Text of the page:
The late outbreak against foreigners in various parts of the Chinese Empire has been a cause of deep concern in view of the numerous establishments of our citizens in the interior of that country. This Government can do no less than insist upon a continuance of the protective and punitory measures which the Chinese Government has heretofore applied. No effort will be omitted to protect our citizens peaceably sojourning in China, but recent unofficial information indicates that what was at first regarded as an outbreak of mob violence against foreigners has assumed the larger form of an insurrection against public order.
The Chinese Government has declined to receive Mr. Blair as the mir. ister of the United States on the ground that as a participant while a Senator in the enactment of the existing legislation against the introduction of Chinese laborers he has become unfriendly and objectionable to China. I have felt constra ned to point out to the Chinese Government
See Pp. 5494-5495.
the untenableness of this position, which seems to rest as much on the unacceptability of our legislation as on that of the person chosen, and which if admitted would practically debar the selection of any representative so long as the existing laws remain in force.
You will be called upon to consider the expediency of making special provision by law for the temporary admission of some Chinese artisans and laborers in connection with the exhibit of Chinese industries at the approaching Columbian Exposition. I regard it as desirable that the Chinese exhibit be facilitated in every proper way.
A question has arisen with the Government of Spain touching the rights of American citizens in the Caroline Islands. Our citizens there long prior to the confirmation of Spain's claim to the islands had secured by settlement and purchase certain rights to the recognition and maintenance of which the faith of Spain was pledged. I have had reason within the past year very strongly to protest against the failure to carry out this pledge on the part of His Majesty's ministers, which has resulted in great injustice and injury to the American residents.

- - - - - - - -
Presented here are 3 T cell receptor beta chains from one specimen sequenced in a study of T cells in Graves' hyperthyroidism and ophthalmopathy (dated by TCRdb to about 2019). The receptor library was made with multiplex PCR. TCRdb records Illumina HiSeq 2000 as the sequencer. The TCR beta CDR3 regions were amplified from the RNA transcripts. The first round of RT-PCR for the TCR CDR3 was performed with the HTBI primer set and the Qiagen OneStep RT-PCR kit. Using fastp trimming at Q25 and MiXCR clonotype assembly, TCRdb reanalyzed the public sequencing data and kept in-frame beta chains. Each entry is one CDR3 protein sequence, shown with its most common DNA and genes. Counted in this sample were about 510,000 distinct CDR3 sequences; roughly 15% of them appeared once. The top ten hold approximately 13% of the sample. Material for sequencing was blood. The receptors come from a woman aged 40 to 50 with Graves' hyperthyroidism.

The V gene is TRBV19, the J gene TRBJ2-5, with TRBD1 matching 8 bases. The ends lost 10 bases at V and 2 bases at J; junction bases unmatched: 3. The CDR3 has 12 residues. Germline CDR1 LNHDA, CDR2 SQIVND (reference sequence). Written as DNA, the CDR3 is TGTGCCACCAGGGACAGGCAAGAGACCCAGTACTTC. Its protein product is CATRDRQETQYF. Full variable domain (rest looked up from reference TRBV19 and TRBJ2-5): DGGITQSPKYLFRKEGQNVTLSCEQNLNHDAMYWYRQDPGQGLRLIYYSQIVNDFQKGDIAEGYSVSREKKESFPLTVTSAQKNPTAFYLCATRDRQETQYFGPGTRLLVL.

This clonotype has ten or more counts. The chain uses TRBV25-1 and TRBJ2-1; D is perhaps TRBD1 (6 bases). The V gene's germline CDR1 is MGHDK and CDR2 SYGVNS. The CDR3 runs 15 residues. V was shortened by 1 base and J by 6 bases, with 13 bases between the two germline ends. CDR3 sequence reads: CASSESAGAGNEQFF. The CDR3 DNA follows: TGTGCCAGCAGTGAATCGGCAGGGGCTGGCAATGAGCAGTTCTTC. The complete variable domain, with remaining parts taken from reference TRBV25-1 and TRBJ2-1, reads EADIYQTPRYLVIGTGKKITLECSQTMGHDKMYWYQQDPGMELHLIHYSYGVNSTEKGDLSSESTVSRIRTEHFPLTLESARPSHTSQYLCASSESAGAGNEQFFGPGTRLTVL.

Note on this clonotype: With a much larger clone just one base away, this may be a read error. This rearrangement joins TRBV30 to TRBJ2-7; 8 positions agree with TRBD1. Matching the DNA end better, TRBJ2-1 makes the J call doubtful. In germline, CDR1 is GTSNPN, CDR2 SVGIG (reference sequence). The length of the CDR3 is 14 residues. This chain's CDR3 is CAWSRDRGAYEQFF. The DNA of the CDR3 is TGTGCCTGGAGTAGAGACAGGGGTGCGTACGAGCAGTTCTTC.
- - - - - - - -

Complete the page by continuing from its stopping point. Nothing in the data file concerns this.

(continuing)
The Government and people of Spain propose to celebrate the four hundredth anniversary of the discovery of America by holding an exposition at Madrid, which will open on the 12th of September and continue until the 31st of December, 1892. A cordial invitation has been extended to the United States to take part in this commemoration, and as Spain was one of the first nations to express the intention to participate in the World's Columbian Exposition at Chicago, it would be very appropriate for this Government to give this invitation its friendly promotion.
Surveys for the connecting links of the projected intercontinental railway are in progress, not only in Mexico, but at various points along the course mapped out. Three surveying parties are now in the field under the directiou of the commission. Nearly 1,000 miles of the proposed road have been surveyed, including the most difficult part, that through Ecuador and the southern part of Colombia. The reports of the engineers are very satisfactory, and show that no insurmountable obstacles have been met with.
On November 12, 1884, a treaty was concluded with Mexico reaffirming the boundary between the two countries as described in the treaties of February 2, 1848, and December 30, 1853. March 1, 1889, a further treaty was negotiated to facilitate the carrying out of the principles of the treaty of 1884 and to avoid the difficulties occasioned by reason of the changes and alterations that take place from natural causes in the Rio Grande and Colorado rivers in the portions thereof constituting the boundary line between the two Republics. The International Boundary Commission provided for by the treaty of 1889 to have exclusive jurisdiction of any question that may arise has been named by the Mexican Government. An appropriation is necessary to enable the United States to fulfill its treaty obligations in this respect.